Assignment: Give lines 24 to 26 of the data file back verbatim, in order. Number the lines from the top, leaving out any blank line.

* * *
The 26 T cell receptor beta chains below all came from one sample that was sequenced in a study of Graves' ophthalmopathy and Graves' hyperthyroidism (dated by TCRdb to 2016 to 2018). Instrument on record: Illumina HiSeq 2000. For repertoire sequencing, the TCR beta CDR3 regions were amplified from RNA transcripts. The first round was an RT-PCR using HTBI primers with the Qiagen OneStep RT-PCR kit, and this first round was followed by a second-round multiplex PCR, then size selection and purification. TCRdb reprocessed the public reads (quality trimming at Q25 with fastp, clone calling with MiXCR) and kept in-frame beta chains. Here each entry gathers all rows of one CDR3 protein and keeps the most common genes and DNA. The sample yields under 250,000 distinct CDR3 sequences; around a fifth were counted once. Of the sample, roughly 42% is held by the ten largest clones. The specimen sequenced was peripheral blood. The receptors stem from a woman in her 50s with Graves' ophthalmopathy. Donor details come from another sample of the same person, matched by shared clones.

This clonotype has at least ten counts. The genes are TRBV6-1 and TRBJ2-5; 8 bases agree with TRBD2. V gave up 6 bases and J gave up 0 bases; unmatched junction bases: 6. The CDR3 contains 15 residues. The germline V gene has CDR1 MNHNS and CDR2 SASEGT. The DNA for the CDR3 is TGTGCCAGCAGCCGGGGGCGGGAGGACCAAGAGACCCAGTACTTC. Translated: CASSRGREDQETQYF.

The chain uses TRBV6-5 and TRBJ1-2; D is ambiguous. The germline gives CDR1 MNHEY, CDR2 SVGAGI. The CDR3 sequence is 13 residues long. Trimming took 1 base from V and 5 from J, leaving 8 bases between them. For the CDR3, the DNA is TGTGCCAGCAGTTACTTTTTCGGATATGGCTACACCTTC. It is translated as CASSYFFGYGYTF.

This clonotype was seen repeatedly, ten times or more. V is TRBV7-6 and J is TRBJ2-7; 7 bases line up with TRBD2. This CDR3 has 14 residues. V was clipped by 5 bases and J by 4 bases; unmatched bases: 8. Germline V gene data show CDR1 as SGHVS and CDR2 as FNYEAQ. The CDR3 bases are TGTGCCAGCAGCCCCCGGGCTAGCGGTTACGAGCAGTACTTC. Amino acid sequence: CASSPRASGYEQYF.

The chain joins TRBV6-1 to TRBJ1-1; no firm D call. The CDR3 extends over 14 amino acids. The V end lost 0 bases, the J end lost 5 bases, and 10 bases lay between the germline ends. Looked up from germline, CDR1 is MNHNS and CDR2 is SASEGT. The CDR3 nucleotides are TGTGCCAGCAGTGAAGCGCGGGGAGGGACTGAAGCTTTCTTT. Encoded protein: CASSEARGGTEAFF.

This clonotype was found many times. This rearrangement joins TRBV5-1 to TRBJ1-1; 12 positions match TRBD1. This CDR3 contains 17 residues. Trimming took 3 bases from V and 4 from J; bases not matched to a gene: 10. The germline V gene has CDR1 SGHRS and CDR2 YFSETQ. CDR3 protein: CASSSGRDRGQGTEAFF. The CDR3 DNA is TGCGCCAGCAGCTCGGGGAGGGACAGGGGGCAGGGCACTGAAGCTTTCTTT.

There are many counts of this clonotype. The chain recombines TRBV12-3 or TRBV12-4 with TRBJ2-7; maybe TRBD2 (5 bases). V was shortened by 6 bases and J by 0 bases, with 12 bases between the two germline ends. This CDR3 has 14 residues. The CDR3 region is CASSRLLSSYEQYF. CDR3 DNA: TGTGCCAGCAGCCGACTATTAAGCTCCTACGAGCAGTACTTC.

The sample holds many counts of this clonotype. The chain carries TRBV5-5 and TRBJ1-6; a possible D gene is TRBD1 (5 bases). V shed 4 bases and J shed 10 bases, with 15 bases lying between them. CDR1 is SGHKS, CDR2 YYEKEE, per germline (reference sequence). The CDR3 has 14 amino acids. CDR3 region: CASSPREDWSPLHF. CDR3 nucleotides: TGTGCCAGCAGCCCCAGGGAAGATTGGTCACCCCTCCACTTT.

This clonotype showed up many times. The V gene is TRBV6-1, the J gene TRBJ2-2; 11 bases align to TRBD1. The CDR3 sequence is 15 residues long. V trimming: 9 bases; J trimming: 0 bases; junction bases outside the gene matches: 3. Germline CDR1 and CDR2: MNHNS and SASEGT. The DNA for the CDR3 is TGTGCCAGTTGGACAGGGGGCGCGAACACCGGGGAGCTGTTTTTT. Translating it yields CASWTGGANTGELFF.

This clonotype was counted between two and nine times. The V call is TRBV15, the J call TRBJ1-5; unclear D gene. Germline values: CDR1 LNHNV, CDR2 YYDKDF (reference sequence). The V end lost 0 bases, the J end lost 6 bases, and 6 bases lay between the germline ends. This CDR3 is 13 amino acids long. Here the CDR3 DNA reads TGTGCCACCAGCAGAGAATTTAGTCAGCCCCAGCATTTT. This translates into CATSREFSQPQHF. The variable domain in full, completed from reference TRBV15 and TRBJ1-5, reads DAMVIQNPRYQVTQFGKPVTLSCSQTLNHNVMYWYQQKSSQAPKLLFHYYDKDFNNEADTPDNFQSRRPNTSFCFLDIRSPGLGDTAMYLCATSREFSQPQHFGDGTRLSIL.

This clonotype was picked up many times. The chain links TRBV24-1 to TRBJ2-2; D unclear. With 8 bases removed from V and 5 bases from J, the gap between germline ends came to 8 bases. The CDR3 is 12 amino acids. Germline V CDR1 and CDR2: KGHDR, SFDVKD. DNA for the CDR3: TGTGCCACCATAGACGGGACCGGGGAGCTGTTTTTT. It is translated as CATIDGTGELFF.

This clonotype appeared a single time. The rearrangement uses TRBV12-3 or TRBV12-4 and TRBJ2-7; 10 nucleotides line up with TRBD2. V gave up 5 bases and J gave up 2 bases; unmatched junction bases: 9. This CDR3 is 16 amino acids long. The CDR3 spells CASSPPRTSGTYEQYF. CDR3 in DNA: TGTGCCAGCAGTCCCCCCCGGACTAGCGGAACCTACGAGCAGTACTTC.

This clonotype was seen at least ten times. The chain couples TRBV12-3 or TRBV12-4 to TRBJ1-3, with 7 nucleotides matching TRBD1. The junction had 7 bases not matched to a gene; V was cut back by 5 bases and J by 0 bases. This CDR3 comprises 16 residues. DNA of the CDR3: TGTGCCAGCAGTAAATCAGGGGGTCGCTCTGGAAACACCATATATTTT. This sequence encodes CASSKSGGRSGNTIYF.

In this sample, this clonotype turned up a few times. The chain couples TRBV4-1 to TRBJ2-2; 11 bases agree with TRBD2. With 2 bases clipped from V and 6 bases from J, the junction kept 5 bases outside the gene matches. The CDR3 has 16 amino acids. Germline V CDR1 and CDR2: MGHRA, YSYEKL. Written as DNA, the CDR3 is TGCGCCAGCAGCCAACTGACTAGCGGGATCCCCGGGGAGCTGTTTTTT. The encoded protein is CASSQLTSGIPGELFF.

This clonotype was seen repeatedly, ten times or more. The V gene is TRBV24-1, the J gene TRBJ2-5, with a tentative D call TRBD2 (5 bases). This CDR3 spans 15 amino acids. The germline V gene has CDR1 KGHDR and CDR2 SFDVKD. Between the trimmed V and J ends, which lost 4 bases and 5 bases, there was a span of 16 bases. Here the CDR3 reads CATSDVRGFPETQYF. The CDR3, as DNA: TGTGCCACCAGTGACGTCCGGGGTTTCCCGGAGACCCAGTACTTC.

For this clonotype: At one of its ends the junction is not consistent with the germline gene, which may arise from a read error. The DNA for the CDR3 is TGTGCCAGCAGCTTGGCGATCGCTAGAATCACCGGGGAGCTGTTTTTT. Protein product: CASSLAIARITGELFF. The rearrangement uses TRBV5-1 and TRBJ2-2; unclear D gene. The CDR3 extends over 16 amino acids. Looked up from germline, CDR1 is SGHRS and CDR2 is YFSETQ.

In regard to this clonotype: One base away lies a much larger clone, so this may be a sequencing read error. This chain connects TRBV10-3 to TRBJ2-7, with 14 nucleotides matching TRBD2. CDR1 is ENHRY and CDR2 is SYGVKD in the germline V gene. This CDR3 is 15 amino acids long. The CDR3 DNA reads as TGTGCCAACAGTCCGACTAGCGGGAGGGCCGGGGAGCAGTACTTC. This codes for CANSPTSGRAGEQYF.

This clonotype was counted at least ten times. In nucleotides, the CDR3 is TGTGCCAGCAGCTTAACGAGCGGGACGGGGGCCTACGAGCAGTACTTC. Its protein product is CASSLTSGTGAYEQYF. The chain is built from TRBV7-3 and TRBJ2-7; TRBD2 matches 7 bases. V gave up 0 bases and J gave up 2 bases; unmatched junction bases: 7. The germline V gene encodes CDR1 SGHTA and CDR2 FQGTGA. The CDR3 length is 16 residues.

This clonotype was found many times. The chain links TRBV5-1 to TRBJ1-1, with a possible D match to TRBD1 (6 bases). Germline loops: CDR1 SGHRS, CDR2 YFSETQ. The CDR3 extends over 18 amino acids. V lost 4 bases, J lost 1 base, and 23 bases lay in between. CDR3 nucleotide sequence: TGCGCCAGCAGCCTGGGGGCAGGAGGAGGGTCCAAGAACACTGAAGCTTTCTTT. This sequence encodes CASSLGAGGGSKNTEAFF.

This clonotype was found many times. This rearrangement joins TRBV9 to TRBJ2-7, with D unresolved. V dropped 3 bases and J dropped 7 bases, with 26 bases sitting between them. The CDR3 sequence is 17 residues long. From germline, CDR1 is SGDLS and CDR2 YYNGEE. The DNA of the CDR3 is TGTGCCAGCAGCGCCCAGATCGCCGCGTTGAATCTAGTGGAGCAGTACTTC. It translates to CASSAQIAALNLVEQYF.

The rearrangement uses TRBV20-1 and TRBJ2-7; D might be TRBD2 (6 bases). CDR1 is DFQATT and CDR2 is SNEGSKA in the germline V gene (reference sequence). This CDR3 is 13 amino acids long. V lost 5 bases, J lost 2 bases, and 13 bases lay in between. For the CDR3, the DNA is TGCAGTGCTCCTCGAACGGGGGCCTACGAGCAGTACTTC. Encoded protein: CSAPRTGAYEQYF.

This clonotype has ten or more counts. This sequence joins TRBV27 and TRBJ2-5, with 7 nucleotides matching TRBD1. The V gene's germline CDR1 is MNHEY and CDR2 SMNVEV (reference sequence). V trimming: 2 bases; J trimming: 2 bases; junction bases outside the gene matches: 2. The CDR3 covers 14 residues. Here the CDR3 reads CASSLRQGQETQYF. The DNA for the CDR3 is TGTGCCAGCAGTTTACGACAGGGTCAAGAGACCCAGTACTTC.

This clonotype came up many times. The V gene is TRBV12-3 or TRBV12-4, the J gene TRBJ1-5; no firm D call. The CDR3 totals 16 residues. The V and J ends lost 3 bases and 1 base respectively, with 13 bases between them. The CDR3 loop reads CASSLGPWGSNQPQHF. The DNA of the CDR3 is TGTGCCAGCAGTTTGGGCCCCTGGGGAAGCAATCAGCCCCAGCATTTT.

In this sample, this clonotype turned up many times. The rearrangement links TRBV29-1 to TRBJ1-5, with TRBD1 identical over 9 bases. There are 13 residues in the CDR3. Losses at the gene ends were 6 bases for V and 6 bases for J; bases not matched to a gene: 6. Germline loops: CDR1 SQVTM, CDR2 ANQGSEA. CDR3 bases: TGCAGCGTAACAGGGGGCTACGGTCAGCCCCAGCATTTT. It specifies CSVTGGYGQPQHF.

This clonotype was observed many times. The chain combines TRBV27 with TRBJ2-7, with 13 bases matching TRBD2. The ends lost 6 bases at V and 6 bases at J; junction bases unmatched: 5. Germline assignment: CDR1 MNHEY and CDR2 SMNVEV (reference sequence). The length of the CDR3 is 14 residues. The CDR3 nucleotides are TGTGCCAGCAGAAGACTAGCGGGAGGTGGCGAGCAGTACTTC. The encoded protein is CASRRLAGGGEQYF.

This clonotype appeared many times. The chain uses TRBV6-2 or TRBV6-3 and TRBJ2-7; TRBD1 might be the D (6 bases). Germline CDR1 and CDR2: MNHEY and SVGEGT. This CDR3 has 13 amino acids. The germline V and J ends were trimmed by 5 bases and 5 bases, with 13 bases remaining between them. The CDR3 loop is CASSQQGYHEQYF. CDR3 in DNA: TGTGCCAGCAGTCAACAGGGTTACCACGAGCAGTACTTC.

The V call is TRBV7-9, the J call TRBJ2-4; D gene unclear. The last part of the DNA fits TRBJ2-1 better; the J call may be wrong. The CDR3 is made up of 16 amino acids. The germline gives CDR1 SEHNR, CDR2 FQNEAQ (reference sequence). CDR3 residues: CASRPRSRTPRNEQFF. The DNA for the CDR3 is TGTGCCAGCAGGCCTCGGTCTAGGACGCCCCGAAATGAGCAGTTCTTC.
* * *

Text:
In this sample, this clonotype turned up many times. The rearrangement links TRBV29-1 to TRBJ1-5, with TRBD1 identical over 9 bases. There are 13 residues in the CDR3. Losses at the gene ends were 6 bases for V and 6 bases for J; bases not matched to a gene: 6. Germline loops: CDR1 SQVTM, CDR2 ANQGSEA. CDR3 bases: TGCAGCGTAACAGGGGGCTACGGTCAGCCCCAGCATTTT. It specifies CSVTGGYGQPQHF.

This clonotype was observed many times. The chain combines TRBV27 with TRBJ2-7, with 13 bases matching TRBD2. The ends lost 6 bases at V and 6 bases at J; junction bases unmatched: 5. Germline assignment: CDR1 MNHEY and CDR2 SMNVEV (reference sequence). The length of the CDR3 is 14 residues. The CDR3 nucleotides are TGTGCCAGCAGAAGACTAGCGGGAGGTGGCGAGCAGTACTTC. The encoded protein is CASRRLAGGGEQYF.

This clonotype appeared many times. The chain uses TRBV6-2 or TRBV6-3 and TRBJ2-7; TRBD1 might be the D (6 bases). Germline CDR1 and CDR2: MNHEY and SVGEGT. This CDR3 has 13 amino acids. The germline V and J ends were trimmed by 5 bases and 5 bases, with 13 bases remaining between them. The CDR3 loop is CASSQQGYHEQYF. CDR3 in DNA: TGTGCCAGCAGTCAACAGGGTTACCACGAGCAGTACTTC.